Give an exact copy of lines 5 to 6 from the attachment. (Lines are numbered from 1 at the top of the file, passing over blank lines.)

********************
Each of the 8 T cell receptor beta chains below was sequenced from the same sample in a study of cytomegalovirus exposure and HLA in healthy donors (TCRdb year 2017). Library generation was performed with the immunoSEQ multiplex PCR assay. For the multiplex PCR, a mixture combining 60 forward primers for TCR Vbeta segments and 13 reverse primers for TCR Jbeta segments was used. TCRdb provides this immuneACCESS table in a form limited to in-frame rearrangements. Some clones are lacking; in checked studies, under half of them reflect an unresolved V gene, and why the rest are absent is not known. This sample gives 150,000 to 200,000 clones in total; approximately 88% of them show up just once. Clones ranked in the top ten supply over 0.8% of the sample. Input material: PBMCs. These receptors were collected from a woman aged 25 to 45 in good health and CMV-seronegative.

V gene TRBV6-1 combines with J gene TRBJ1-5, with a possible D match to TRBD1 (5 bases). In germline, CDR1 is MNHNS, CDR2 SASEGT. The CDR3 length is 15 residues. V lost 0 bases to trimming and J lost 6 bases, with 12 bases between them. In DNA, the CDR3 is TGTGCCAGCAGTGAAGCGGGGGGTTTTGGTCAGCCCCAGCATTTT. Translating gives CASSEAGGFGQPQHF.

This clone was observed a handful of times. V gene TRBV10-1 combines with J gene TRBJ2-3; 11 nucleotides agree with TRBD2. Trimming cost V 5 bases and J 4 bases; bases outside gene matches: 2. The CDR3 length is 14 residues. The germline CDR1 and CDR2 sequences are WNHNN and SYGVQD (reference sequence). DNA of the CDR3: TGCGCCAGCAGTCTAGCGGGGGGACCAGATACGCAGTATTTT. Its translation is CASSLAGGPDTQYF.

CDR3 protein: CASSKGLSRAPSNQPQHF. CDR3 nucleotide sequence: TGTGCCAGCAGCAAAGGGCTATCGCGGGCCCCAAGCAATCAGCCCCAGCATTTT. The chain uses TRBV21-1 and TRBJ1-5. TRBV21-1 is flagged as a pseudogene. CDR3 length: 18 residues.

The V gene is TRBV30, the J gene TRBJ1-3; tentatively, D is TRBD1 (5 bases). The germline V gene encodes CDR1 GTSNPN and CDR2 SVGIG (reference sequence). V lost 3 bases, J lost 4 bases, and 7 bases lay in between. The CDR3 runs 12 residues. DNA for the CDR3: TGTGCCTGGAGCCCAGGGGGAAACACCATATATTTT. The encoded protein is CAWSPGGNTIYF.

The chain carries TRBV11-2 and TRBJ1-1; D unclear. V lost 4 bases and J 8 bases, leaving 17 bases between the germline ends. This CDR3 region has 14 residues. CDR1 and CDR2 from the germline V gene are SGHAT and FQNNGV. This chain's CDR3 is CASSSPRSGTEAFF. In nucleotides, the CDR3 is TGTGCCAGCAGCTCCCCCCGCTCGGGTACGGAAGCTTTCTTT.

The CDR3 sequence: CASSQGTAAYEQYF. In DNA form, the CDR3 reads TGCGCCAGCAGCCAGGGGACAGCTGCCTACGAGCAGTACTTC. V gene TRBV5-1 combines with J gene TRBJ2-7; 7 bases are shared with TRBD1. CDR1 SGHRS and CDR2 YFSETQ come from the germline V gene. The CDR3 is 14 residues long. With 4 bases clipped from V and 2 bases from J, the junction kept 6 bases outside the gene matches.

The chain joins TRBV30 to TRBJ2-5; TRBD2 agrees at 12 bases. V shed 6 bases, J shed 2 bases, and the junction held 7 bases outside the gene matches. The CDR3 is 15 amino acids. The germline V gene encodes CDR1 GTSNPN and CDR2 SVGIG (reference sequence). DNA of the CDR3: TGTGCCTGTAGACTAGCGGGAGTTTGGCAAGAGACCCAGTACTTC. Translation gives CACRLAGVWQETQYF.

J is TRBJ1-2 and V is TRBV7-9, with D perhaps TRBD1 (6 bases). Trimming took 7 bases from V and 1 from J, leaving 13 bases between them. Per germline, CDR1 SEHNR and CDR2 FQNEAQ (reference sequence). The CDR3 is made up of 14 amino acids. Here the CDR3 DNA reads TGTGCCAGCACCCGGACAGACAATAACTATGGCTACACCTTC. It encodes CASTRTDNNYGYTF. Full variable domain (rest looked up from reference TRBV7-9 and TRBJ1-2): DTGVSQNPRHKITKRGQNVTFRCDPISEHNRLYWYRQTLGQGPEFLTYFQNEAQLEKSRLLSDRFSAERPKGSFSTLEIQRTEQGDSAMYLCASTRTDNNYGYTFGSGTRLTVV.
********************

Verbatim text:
The V gene is TRBV30, the J gene TRBJ1-3; tentatively, D is TRBD1 (5 bases). The germline V gene encodes CDR1 GTSNPN and CDR2 SVGIG (reference sequence). V lost 3 bases, J lost 4 bases, and 7 bases lay in between. The CDR3 runs 12 residues. DNA for the CDR3: TGTGCCTGGAGCCCAGGGGGAAACACCATATATTTT. The encoded protein is CAWSPGGNTIYF.

The chain carries TRBV11-2 and TRBJ1-1; D unclear. V lost 4 bases and J 8 bases, leaving 17 bases between the germline ends. This CDR3 region has 14 residues. CDR1 and CDR2 from the germline V gene are SGHAT and FQNNGV. This chain's CDR3 is CASSSPRSGTEAFF. In nucleotides, the CDR3 is TGTGCCAGCAGCTCCCCCCGCTCGGGTACGGAAGCTTTCTTT.